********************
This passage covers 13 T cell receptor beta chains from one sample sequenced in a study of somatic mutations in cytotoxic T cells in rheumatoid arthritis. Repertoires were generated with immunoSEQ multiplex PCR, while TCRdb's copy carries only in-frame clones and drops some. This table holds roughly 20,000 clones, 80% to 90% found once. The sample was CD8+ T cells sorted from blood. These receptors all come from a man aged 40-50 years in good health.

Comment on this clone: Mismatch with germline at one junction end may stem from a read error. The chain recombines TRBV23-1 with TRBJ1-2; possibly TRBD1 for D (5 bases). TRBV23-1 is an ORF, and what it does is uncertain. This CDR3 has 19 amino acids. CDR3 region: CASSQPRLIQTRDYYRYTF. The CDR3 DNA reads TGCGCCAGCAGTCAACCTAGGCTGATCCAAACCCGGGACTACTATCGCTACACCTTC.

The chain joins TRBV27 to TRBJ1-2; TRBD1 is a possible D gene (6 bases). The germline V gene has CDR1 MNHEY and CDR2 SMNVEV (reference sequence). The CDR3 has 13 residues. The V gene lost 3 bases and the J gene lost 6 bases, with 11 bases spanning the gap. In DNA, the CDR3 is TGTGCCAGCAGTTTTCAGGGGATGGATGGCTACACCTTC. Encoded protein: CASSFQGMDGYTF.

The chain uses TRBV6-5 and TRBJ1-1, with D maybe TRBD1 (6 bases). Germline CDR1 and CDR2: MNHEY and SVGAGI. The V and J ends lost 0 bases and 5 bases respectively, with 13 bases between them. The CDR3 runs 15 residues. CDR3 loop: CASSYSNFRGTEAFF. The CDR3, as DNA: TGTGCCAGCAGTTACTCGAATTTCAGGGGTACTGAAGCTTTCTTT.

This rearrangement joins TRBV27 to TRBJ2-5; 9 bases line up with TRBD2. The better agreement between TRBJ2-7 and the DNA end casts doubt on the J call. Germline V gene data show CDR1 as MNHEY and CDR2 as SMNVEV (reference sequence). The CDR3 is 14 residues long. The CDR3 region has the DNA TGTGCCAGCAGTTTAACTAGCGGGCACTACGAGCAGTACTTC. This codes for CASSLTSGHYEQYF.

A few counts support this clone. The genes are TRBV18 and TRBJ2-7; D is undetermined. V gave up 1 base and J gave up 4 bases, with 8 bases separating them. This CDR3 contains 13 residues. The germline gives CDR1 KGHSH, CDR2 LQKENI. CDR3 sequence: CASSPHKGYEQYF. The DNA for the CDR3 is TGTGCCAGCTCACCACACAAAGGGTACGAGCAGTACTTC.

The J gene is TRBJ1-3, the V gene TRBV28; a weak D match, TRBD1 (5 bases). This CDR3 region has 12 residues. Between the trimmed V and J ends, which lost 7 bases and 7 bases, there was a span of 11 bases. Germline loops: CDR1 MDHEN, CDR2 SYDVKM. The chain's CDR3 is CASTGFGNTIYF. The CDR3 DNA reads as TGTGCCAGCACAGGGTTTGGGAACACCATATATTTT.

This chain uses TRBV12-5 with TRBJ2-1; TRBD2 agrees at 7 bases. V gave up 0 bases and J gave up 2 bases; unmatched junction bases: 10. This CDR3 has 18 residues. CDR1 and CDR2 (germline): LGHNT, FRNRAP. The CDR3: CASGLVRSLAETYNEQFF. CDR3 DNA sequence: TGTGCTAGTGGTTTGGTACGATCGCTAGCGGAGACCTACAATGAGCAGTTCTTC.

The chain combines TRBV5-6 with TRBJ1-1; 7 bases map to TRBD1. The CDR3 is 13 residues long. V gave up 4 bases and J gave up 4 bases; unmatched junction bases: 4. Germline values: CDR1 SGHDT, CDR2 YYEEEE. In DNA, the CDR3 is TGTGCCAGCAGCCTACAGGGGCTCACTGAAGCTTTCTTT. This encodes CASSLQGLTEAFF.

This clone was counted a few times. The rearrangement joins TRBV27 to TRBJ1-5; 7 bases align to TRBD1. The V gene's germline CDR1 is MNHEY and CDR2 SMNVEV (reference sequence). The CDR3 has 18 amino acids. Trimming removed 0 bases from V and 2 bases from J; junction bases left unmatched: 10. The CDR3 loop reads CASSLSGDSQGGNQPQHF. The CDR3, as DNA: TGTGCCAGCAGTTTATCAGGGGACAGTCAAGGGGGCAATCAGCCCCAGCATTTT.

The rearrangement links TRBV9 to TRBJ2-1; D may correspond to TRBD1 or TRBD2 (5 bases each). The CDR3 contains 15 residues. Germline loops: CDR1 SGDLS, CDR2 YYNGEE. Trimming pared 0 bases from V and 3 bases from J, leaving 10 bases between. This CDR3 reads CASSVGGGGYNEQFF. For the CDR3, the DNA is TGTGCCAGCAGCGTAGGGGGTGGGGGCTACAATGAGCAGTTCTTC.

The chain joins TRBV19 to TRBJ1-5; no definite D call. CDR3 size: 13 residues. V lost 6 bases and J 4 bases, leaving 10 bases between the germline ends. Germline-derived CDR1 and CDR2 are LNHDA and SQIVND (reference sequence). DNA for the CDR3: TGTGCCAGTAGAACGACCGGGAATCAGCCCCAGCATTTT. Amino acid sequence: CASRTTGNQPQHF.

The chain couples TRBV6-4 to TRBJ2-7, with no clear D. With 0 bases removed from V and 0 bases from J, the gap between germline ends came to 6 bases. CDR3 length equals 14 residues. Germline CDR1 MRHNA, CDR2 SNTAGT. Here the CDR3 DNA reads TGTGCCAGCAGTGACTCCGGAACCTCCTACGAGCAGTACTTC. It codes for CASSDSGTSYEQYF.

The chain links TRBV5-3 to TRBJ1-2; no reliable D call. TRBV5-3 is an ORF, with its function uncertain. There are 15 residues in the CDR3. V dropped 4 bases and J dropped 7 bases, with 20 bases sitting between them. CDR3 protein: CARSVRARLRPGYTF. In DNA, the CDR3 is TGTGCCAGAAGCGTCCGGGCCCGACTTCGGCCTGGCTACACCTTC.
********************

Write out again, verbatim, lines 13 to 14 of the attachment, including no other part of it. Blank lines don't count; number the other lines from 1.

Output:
The chain couples TRBV6-4 to TRBJ2-7, with no clear D. With 0 bases removed from V and 0 bases from J, the gap between germline ends came to 6 bases. CDR3 length equals 14 residues. Germline CDR1 MRHNA, CDR2 SNTAGT. Here the CDR3 DNA reads TGTGCCAGCAGTGACTCCGGAACCTCCTACGAGCAGTACTTC. It codes for CASSDSGTSYEQYF.

The chain links TRBV5-3 to TRBJ1-2; no reliable D call. TRBV5-3 is an ORF, with its function uncertain. There are 15 residues in the CDR3. V dropped 4 bases and J dropped 7 bases, with 20 bases sitting between them. CDR3 protein: CARSVRARLRPGYTF. In DNA, the CDR3 is TGTGCCAGAAGCGTCCGGGCCCGACTTCGGCCTGGCTACACCTTC.